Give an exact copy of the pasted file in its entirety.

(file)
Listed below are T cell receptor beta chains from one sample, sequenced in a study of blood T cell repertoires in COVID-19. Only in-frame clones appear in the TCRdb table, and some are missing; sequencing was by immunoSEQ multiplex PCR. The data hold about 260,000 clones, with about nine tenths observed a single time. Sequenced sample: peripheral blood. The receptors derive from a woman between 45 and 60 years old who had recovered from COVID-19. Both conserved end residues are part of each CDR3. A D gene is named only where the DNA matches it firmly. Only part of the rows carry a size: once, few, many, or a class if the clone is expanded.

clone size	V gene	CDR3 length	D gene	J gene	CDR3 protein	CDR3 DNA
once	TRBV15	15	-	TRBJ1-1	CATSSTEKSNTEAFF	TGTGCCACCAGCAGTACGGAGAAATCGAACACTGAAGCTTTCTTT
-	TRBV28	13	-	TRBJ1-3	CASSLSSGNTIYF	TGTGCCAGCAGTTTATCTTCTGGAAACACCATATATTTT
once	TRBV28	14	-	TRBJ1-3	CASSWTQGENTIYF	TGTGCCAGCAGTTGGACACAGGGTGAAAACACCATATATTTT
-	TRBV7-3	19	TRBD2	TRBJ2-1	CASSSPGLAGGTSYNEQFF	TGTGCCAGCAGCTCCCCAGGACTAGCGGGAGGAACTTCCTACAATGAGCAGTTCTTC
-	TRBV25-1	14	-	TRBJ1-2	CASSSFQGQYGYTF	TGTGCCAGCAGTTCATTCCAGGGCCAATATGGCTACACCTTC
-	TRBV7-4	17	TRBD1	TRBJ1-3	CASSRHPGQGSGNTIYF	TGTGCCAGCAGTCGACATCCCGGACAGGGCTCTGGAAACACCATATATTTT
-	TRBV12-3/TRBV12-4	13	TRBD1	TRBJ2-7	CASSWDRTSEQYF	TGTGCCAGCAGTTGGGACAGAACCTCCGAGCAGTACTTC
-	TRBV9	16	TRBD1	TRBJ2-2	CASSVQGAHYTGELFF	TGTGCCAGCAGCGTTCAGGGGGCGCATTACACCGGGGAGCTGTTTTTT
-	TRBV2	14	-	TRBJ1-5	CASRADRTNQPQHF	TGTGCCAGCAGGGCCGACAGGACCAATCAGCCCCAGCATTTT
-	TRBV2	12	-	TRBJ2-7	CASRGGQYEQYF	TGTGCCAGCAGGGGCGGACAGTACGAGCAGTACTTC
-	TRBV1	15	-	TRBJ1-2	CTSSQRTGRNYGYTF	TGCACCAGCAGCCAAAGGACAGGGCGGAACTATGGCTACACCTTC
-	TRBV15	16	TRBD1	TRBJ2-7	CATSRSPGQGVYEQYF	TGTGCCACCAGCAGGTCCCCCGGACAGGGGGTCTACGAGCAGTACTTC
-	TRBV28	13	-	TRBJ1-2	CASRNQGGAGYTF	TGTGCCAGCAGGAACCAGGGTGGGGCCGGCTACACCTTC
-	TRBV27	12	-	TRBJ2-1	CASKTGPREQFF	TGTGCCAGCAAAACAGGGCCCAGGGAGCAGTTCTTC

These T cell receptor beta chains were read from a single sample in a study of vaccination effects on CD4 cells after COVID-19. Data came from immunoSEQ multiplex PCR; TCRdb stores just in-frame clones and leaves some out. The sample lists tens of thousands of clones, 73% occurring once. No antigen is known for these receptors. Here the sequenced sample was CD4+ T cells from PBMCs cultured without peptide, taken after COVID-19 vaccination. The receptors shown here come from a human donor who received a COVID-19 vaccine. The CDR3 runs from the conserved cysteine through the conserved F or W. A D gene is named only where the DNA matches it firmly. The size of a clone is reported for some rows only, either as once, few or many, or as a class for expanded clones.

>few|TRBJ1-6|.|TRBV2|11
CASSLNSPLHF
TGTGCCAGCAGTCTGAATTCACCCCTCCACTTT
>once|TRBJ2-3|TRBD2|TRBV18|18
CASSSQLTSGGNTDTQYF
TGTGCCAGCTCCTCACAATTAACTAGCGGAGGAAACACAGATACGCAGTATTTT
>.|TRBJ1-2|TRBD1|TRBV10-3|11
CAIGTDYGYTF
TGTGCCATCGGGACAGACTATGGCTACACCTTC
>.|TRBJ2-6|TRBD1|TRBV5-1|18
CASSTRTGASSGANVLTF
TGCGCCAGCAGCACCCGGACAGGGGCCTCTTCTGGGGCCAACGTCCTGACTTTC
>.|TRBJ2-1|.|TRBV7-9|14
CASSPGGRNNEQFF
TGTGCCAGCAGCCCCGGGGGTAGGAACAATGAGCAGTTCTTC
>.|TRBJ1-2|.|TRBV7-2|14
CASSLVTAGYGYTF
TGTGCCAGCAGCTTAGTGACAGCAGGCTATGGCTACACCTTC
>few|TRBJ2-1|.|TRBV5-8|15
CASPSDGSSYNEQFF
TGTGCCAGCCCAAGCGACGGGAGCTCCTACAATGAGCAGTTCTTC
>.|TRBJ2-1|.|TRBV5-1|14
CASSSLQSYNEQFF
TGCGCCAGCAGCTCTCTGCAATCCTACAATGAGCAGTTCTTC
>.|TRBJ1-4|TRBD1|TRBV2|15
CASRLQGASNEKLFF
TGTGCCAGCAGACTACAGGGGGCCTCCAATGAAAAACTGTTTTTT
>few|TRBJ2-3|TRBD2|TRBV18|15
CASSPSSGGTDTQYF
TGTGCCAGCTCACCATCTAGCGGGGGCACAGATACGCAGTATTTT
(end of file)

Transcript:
Listed below are T cell receptor beta chains from one sample, sequenced in a study of blood T cell repertoires in COVID-19. Only in-frame clones appear in the TCRdb table, and some are missing; sequencing was by immunoSEQ multiplex PCR. The data hold about 260,000 clones, with about nine tenths observed a single time. Sequenced sample: peripheral blood. The receptors derive from a woman between 45 and 60 years old who had recovered from COVID-19. Both conserved end residues are part of each CDR3. A D gene is named only where the DNA matches it firmly. Only part of the rows carry a size: once, few, many, or a class if the clone is expanded.

clone size	V gene	CDR3 length	D gene	J gene	CDR3 protein	CDR3 DNA
once	TRBV15	15	-	TRBJ1-1	CATSSTEKSNTEAFF	TGTGCCACCAGCAGTACGGAGAAATCGAACACTGAAGCTTTCTTT
-	TRBV28	13	-	TRBJ1-3	CASSLSSGNTIYF	TGTGCCAGCAGTTTATCTTCTGGAAACACCATATATTTT
once	TRBV28	14	-	TRBJ1-3	CASSWTQGENTIYF	TGTGCCAGCAGTTGGACACAGGGTGAAAACACCATATATTTT
-	TRBV7-3	19	TRBD2	TRBJ2-1	CASSSPGLAGGTSYNEQFF	TGTGCCAGCAGCTCCCCAGGACTAGCGGGAGGAACTTCCTACAATGAGCAGTTCTTC
-	TRBV25-1	14	-	TRBJ1-2	CASSSFQGQYGYTF	TGTGCCAGCAGTTCATTCCAGGGCCAATATGGCTACACCTTC
-	TRBV7-4	17	TRBD1	TRBJ1-3	CASSRHPGQGSGNTIYF	TGTGCCAGCAGTCGACATCCCGGACAGGGCTCTGGAAACACCATATATTTT
-	TRBV12-3/TRBV12-4	13	TRBD1	TRBJ2-7	CASSWDRTSEQYF	TGTGCCAGCAGTTGGGACAGAACCTCCGAGCAGTACTTC
-	TRBV9	16	TRBD1	TRBJ2-2	CASSVQGAHYTGELFF	TGTGCCAGCAGCGTTCAGGGGGCGCATTACACCGGGGAGCTGTTTTTT
-	TRBV2	14	-	TRBJ1-5	CASRADRTNQPQHF	TGTGCCAGCAGGGCCGACAGGACCAATCAGCCCCAGCATTTT
-	TRBV2	12	-	TRBJ2-7	CASRGGQYEQYF	TGTGCCAGCAGGGGCGGACAGTACGAGCAGTACTTC
-	TRBV1	15	-	TRBJ1-2	CTSSQRTGRNYGYTF	TGCACCAGCAGCCAAAGGACAGGGCGGAACTATGGCTACACCTTC
-	TRBV15	16	TRBD1	TRBJ2-7	CATSRSPGQGVYEQYF	TGTGCCACCAGCAGGTCCCCCGGACAGGGGGTCTACGAGCAGTACTTC
-	TRBV28	13	-	TRBJ1-2	CASRNQGGAGYTF	TGTGCCAGCAGGAACCAGGGTGGGGCCGGCTACACCTTC
-	TRBV27	12	-	TRBJ2-1	CASKTGPREQFF	TGTGCCAGCAAAACAGGGCCCAGGGAGCAGTTCTTC

These T cell receptor beta chains were read from a single sample in a study of vaccination effects on CD4 cells after COVID-19. Data came from immunoSEQ multiplex PCR; TCRdb stores just in-frame clones and leaves some out. The sample lists tens of thousands of clones, 73% occurring once. No antigen is known for these receptors. Here the sequenced sample was CD4+ T cells from PBMCs cultured without peptide, taken after COVID-19 vaccination. The receptors shown here come from a human donor who received a COVID-19 vaccine. The CDR3 runs from the conserved cysteine through the conserved F or W. A D gene is named only where the DNA matches it firmly. The size of a clone is reported for some rows only, either as once, few or many, or as a class for expanded clones.

>few|TRBJ1-6|.|TRBV2|11
CASSLNSPLHF
TGTGCCAGCAGTCTGAATTCACCCCTCCACTTT
>once|TRBJ2-3|TRBD2|TRBV18|18
CASSSQLTSGGNTDTQYF
TGTGCCAGCTCCTCACAATTAACTAGCGGAGGAAACACAGATACGCAGTATTTT
>.|TRBJ1-2|TRBD1|TRBV10-3|11
CAIGTDYGYTF
TGTGCCATCGGGACAGACTATGGCTACACCTTC
>.|TRBJ2-6|TRBD1|TRBV5-1|18
CASSTRTGASSGANVLTF
TGCGCCAGCAGCACCCGGACAGGGGCCTCTTCTGGGGCCAACGTCCTGACTTTC
>.|TRBJ2-1|.|TRBV7-9|14
CASSPGGRNNEQFF
TGTGCCAGCAGCCCCGGGGGTAGGAACAATGAGCAGTTCTTC
>.|TRBJ1-2|.|TRBV7-2|14
CASSLVTAGYGYTF
TGTGCCAGCAGCTTAGTGACAGCAGGCTATGGCTACACCTTC
>few|TRBJ2-1|.|TRBV5-8|15
CASPSDGSSYNEQFF
TGTGCCAGCCCAAGCGACGGGAGCTCCTACAATGAGCAGTTCTTC
>.|TRBJ2-1|.|TRBV5-1|14
CASSSLQSYNEQFF
TGCGCCAGCAGCTCTCTGCAATCCTACAATGAGCAGTTCTTC
>.|TRBJ1-4|TRBD1|TRBV2|15
CASRLQGASNEKLFF
TGTGCCAGCAGACTACAGGGGGCCTCCAATGAAAAACTGTTTTTT
>few|TRBJ2-3|TRBD2|TRBV18|15
CASSPSSGGTDTQYF
TGTGCCAGCTCACCATCTAGCGGGGGCACAGATACGCAGTATTTT